Monopoly policies across the Nordic countries and across different harmful commodities have diverged increasingly. Sweden and Denmark have already re-regulated their gambling markets online, allowing the entry of licensed operators, and Finland is about to follow. Most Nordic countries still operate monopolies on the sales of strong alcoholic beverages, but these are debated in some contexts (Marionneau & Hellman, 2020). In other jurisdictions and parts of the world, new monopolies have been created for other harmful commodities. For example, cannabis monopolies have been established in Canada and Uruguay (Room, 2021). Whether similar configurations will emerge in the Nordics remains to be seen.
We welcome research articles investigating state market regulation, market interference, and monopolies from a wide range of perspectives. Contributions can address the Nordic context but also other parts of the world where monopoly questions are currently debated.
Contributions may focus on (but are not limited to):
- Ideas and justifications behind market regulation, for example as a social investment tool or a way of ensuring safety, protecting vulnerable groups and equal treatment of citizens
- Legal frameworks and legal justifications of market regulations, limit on access and availability of products, as well as monopolies
- Public health implications and harms in monopoly systems
- Comparative studies on different regulation models across jurisdictions or across commodities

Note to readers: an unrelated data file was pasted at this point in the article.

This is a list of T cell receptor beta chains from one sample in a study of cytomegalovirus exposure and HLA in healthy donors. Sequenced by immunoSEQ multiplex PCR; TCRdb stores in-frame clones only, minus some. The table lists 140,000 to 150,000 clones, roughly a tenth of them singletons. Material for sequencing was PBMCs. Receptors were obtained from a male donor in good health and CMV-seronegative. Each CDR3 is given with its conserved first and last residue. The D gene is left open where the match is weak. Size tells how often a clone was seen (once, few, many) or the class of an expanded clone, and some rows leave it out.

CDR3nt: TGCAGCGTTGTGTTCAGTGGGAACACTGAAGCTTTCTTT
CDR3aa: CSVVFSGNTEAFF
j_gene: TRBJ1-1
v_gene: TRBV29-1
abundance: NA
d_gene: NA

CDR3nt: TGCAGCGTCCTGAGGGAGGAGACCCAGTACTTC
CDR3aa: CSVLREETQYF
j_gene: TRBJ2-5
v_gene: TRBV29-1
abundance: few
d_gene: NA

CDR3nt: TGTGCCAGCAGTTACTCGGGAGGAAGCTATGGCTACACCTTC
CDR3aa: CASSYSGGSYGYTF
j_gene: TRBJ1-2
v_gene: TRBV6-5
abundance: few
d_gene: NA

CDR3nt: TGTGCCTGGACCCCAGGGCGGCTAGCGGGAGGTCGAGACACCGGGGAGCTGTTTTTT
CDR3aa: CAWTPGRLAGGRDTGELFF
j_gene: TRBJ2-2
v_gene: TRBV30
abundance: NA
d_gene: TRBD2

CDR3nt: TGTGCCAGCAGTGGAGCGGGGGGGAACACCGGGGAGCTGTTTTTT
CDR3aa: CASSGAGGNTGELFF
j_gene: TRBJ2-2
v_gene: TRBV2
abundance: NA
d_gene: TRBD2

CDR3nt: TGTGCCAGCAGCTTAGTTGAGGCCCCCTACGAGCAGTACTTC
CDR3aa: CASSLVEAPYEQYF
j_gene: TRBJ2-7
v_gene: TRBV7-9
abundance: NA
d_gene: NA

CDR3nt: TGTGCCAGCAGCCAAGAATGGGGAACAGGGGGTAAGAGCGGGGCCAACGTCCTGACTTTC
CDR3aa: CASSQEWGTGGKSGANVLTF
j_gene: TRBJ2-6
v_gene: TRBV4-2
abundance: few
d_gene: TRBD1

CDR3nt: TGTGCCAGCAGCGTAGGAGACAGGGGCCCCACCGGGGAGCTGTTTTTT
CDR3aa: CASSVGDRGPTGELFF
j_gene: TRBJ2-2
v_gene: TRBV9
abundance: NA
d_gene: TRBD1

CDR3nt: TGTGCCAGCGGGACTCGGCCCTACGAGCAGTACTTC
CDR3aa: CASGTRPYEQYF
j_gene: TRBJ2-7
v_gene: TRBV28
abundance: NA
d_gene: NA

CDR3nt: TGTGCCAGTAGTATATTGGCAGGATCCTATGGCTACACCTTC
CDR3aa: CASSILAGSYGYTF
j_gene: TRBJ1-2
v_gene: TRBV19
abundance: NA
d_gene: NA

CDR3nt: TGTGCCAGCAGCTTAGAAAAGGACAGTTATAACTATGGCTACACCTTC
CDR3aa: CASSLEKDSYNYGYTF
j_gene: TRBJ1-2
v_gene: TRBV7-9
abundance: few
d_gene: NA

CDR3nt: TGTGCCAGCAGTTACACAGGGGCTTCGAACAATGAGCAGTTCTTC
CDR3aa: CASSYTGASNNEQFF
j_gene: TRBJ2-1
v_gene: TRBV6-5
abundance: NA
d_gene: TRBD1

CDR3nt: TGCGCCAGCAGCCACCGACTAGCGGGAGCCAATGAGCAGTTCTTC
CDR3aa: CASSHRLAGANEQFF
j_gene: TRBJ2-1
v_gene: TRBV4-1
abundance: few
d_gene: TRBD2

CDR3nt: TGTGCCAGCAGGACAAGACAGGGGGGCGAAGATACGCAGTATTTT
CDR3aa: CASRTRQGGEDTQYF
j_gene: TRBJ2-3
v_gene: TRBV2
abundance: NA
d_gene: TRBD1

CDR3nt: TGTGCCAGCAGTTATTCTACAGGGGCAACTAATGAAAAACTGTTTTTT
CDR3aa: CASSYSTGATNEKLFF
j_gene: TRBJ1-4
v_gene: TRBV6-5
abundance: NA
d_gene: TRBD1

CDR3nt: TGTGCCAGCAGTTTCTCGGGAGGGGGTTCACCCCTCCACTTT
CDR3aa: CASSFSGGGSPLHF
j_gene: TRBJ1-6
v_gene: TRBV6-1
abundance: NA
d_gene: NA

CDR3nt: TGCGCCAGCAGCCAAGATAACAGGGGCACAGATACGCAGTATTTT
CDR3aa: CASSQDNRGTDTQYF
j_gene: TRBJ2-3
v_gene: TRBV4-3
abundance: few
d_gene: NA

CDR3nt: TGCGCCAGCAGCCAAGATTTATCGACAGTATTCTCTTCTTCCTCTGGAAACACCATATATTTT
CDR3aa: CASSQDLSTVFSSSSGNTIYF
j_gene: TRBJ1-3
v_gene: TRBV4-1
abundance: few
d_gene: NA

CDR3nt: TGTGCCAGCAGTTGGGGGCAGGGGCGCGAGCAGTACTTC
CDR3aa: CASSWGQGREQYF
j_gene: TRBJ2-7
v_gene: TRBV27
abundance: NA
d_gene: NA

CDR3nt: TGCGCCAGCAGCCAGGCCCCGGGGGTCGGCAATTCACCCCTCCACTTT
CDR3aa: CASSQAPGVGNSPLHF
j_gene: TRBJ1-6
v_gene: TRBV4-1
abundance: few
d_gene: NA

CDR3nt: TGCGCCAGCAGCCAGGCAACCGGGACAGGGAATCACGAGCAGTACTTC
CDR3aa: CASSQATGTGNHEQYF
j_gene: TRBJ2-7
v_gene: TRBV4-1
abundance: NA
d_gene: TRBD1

- Case studies on the creation or dismantlement of monopolies and their effects and outcomes
- Current internal and external challenges to monopoly operations: e.g. emerging forms of alcohol sales (farm wines, microbreweries, micro distilleries, and distance sales of alcohol); digital developments and global gambling markets (online sales, enforcement, black markets, offshore companies); public support, attitudes, and opinions towards monopoly operation
- Changes and differences in monopoly service framing (for example from strict to service-minded)
All submissions will be subject to independent double-blinded peer review.
Submissions of thought pieces and discussion openings are also welcome!
Article concepts and/or abstracts, max. 1 page: 10th of October, 2023
Full manuscripts submissions: Kindly, submit your manuscript between 1.11.2023 and 20.1.2024
Full article submissions are made through the journal’s Manuscript Central, (tick the box for ‘special issue’).
Mikaela Lindeman, researcher and editor, PopNAD email@example.com
Virve Marionneau, university researcher and head of research group, firstname.lastname@example.org
Babor, T. F., Casswell, S., Graham, K., Huckle, T., Livingston, M., Österberg, E., Rehm, J., Room, R., Rossow, I., & Sornpaisarn, B. (2022). Alcohol: No ordinary commodity. Research and public policy. Oxford University Press.
Marionneau, V., & Hellman, M. (2020). What is special about gambling? A comparison of public discourse on Finnish state monopolies in rail traffic, gambling, and alcohol. Critical Gambling Studies, 1(1), 40–49.
Room, R. (2021). The monopoly option: Obsolescent or a ‘best buy’ in alcohol and other drug control. Social History of Alcohol and Drugs, 34(2), 215–232.
Sulkunen, P., Babor, T., Cisneros-Örnberg, J., Egerer, M. D., Hellman, C. M. E., Livingstone, C., Marionneau, V. K., Nikkinen, J. T., Orford, J., Room, R., & Rossow, I. (2019). Setting limits: Gambling, science and public Policy. Oxford University Press.